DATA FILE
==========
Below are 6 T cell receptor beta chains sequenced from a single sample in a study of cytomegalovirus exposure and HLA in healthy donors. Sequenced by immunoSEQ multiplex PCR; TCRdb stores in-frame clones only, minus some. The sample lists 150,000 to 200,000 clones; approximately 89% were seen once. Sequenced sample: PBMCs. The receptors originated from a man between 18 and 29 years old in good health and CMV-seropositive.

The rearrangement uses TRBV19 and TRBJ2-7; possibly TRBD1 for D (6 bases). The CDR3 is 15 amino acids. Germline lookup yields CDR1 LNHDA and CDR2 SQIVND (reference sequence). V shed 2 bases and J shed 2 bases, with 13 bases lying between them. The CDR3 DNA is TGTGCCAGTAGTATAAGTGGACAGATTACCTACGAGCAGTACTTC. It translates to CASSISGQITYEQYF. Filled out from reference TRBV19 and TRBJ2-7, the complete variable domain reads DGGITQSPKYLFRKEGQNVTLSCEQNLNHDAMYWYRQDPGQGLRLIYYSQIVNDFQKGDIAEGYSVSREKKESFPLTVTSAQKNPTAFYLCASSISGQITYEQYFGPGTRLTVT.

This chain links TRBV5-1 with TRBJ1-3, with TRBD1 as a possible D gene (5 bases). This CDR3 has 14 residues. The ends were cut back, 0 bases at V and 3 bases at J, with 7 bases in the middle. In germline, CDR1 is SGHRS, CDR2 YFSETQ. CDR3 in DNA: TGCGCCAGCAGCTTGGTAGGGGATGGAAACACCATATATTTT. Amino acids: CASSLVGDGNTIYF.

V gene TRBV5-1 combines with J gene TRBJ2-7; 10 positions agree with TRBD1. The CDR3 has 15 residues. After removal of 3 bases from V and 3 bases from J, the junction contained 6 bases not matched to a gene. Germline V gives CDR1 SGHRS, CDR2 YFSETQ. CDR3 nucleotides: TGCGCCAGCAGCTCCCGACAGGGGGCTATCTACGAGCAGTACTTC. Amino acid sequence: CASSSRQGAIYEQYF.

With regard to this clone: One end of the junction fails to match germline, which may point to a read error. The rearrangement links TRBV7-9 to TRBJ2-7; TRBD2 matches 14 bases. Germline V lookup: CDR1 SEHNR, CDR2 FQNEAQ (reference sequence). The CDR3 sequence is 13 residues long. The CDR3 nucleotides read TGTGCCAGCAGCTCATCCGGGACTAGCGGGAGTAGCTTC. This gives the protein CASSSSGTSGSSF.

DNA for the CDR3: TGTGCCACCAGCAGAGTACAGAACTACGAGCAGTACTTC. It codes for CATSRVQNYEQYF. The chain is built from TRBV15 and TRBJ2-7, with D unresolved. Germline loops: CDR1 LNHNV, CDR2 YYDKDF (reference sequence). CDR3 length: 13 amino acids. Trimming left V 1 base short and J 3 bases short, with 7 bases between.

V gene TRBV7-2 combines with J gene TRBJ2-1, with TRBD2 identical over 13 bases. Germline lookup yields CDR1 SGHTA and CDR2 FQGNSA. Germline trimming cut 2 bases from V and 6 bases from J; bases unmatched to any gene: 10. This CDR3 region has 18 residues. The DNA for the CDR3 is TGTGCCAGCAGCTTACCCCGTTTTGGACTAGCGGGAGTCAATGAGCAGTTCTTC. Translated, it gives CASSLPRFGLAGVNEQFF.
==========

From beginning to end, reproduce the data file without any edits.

Below are 6 T cell receptor beta chains sequenced from a single sample in a study of cytomegalovirus exposure and HLA in healthy donors. Sequenced by immunoSEQ multiplex PCR; TCRdb stores in-frame clones only, minus some. The sample lists 150,000 to 200,000 clones; approximately 89% were seen once. Sequenced sample: PBMCs. The receptors originated from a man between 18 and 29 years old in good health and CMV-seropositive.

The rearrangement uses TRBV19 and TRBJ2-7; possibly TRBD1 for D (6 bases). The CDR3 is 15 amino acids. Germline lookup yields CDR1 LNHDA and CDR2 SQIVND (reference sequence). V shed 2 bases and J shed 2 bases, with 13 bases lying between them. The CDR3 DNA is TGTGCCAGTAGTATAAGTGGACAGATTACCTACGAGCAGTACTTC. It translates to CASSISGQITYEQYF. Filled out from reference TRBV19 and TRBJ2-7, the complete variable domain reads DGGITQSPKYLFRKEGQNVTLSCEQNLNHDAMYWYRQDPGQGLRLIYYSQIVNDFQKGDIAEGYSVSREKKESFPLTVTSAQKNPTAFYLCASSISGQITYEQYFGPGTRLTVT.

This chain links TRBV5-1 with TRBJ1-3, with TRBD1 as a possible D gene (5 bases). This CDR3 has 14 residues. The ends were cut back, 0 bases at V and 3 bases at J, with 7 bases in the middle. In germline, CDR1 is SGHRS, CDR2 YFSETQ. CDR3 in DNA: TGCGCCAGCAGCTTGGTAGGGGATGGAAACACCATATATTTT. Amino acids: CASSLVGDGNTIYF.

V gene TRBV5-1 combines with J gene TRBJ2-7; 10 positions agree with TRBD1. The CDR3 has 15 residues. After removal of 3 bases from V and 3 bases from J, the junction contained 6 bases not matched to a gene. Germline V gives CDR1 SGHRS, CDR2 YFSETQ. CDR3 nucleotides: TGCGCCAGCAGCTCCCGACAGGGGGCTATCTACGAGCAGTACTTC. Amino acid sequence: CASSSRQGAIYEQYF.

With regard to this clone: One end of the junction fails to match germline, which may point to a read error. The rearrangement links TRBV7-9 to TRBJ2-7; TRBD2 matches 14 bases. Germline V lookup: CDR1 SEHNR, CDR2 FQNEAQ (reference sequence). The CDR3 sequence is 13 residues long. The CDR3 nucleotides read TGTGCCAGCAGCTCATCCGGGACTAGCGGGAGTAGCTTC. This gives the protein CASSSSGTSGSSF.

DNA for the CDR3: TGTGCCACCAGCAGAGTACAGAACTACGAGCAGTACTTC. It codes for CATSRVQNYEQYF. The chain is built from TRBV15 and TRBJ2-7, with D unresolved. Germline loops: CDR1 LNHNV, CDR2 YYDKDF (reference sequence). CDR3 length: 13 amino acids. Trimming left V 1 base short and J 3 bases short, with 7 bases between.

V gene TRBV7-2 combines with J gene TRBJ2-1, with TRBD2 identical over 13 bases. Germline lookup yields CDR1 SGHTA and CDR2 FQGNSA. Germline trimming cut 2 bases from V and 6 bases from J; bases unmatched to any gene: 10. This CDR3 region has 18 residues. The DNA for the CDR3 is TGTGCCAGCAGCTTACCCCGTTTTGGACTAGCGGGAGTCAATGAGCAGTTCTTC. Translated, it gives CASSLPRFGLAGVNEQFF.